Current situation on Web in Iran

Iran Materials 12 March 2019 11:28 (UTC +04:00)
Current situation on Web in Iran

Baku, Azerbaijan, March 12


Internet regulation in Iran is still intricate. The complexity is caused by a wide range of stakeholders from opposing sides of the political spectrum. In spite of the risks, a lot of Internet users in Iran try to express their opinions on social media. However, in some cases circumventing official blocks on certain platforms.


What websites are banned in Iran?

All speech from the Web, which is considered to be vulgar, blasphemous, or pornographic is banned in Iran. The news and politics websites are heavily censored as well. Almost all western streaming services, like CouchTuner, and social media are banned.

Can residents access restricted content?

There are about 56 million Internet users in Iran and a lot of them, especially young ones, know how to bypass geo-blocking. They use proxy servers or VPN providers in order to get access to restricted websites.

Proxy servers are immensely efficient at bypassing geo-blocking. They intercept user’s traffic and take control over it. Such servers also mirror a user’s activity on the Internet, so the destination server cannot “see” real IP of a user.

However, proxy servers are not so safe and secure. That’s why VPN providers are more preferable among Internet users in Iran. A VPN technology was initially developed for employees who worked remotely and had to connect to servers on the Internet secretly. Today this technology is extremely widespread among Internet users all around the world. In fact, it has proven itself as the most reliable way to mask an IP address.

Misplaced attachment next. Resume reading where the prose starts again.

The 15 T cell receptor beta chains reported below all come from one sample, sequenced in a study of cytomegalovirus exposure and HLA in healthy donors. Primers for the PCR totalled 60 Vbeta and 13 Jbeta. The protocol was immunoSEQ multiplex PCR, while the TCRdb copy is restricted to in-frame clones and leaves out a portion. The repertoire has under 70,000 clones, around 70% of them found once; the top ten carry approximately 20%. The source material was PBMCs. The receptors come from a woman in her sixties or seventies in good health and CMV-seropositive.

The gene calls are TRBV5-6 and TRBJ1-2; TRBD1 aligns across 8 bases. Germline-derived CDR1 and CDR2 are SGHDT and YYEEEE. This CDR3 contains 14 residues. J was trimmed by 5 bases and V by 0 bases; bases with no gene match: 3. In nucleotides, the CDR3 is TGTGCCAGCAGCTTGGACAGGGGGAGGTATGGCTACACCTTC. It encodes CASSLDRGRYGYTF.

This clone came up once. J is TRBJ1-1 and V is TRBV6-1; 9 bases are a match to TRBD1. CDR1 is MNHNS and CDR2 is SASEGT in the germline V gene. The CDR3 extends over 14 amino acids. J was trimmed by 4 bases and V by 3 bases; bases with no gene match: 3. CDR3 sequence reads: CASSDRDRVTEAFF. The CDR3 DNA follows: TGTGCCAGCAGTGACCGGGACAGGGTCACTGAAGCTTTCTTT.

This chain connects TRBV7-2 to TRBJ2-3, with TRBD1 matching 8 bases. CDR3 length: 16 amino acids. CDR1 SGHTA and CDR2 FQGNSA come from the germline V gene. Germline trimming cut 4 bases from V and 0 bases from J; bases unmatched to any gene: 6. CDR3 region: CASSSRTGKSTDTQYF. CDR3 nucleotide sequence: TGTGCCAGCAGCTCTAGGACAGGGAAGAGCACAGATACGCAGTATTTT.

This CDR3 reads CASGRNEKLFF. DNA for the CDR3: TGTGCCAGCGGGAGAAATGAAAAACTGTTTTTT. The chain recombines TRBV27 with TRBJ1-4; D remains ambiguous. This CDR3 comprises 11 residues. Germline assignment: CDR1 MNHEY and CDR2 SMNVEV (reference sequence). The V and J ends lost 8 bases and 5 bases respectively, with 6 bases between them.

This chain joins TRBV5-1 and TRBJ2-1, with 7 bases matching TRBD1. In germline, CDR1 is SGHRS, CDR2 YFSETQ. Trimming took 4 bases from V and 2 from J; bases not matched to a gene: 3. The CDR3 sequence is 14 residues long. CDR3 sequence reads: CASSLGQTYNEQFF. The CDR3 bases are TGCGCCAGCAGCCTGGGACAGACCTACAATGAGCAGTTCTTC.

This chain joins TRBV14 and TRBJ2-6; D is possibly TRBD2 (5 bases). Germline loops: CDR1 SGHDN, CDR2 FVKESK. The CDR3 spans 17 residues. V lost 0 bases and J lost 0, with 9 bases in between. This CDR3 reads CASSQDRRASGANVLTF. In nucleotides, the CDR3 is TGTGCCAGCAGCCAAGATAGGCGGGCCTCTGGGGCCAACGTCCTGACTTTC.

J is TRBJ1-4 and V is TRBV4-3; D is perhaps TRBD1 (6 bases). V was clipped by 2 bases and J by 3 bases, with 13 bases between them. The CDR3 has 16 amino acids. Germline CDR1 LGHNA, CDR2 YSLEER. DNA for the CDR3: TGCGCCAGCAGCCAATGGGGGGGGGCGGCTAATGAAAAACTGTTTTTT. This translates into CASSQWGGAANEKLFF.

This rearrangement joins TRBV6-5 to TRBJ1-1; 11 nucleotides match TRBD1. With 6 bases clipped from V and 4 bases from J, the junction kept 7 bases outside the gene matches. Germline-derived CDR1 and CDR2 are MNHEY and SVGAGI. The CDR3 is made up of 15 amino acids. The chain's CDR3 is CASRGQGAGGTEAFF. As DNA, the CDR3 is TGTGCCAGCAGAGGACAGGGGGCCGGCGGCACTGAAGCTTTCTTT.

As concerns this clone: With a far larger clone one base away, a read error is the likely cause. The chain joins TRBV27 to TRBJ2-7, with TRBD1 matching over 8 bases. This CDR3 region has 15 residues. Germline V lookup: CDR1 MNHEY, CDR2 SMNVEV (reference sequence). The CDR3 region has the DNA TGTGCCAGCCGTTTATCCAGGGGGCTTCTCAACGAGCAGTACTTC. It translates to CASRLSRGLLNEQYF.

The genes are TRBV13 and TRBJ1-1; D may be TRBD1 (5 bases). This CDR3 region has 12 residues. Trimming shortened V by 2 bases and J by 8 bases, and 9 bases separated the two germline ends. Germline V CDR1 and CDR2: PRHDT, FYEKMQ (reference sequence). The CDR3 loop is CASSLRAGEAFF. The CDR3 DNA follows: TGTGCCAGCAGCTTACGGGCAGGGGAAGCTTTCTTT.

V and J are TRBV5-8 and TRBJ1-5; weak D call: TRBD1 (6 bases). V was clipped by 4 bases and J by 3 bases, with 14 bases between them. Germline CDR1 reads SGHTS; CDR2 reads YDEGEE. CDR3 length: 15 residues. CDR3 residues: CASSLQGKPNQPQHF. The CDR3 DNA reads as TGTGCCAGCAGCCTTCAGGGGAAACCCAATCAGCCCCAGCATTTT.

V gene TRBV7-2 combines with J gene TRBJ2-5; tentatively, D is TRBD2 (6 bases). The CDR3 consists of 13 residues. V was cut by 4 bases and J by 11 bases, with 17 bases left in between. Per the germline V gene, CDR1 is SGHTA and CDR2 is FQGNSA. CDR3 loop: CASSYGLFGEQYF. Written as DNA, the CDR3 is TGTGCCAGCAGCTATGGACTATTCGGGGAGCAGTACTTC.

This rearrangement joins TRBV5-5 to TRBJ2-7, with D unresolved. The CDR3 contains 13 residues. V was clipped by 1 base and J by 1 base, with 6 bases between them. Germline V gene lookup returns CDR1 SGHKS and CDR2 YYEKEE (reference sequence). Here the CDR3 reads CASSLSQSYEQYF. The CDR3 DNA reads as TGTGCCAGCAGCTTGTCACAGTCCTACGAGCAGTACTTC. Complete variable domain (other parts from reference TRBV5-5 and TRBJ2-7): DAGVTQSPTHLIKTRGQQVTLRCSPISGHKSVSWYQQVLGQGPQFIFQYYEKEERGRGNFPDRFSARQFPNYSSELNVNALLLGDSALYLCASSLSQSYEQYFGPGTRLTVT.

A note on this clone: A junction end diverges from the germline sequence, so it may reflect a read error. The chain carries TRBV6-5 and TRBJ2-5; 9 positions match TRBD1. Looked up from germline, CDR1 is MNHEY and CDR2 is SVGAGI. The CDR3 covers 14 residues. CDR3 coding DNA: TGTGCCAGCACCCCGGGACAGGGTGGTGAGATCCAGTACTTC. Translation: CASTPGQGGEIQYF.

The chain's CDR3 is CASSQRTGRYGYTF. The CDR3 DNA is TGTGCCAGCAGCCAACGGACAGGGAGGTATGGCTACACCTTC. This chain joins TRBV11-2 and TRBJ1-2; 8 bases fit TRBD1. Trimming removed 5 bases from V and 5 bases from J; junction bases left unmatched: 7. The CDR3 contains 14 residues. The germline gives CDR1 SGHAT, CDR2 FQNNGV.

A VPN changes an IP by assigning a virtual IP address. A real IP is only used for a connection to a VPN, all other traffic is tunneled over private network. In other words, a VPN makes an internet user appear on the Web outside Iran.

Who can access restricted content in Iran?

Today many businesses, especially those ones that are owned by individuals with close ties to the establishments, are shaped around Internet access. Of course, politicians use social media in order to keep in touch with their supporters. Conservatives also have political motivations to keep social media available.

What’s next?

When will restricted websites be available for all residents of Iran? The simple answer is, it’s complicated. Speaking about western social media websites, it is a common dilemma for their companies, operating in foreign countries, what’s best: to continue to adhere to their anti-censorship philosophy or access to the country’s market by restricting certain content.

The situation even forced the developers to create domestic social websites. However, all attempts were not successful as the popularity of foreign sites, even if they can be accessed secretly masking IP address, makes Iranian social media noncompetitive.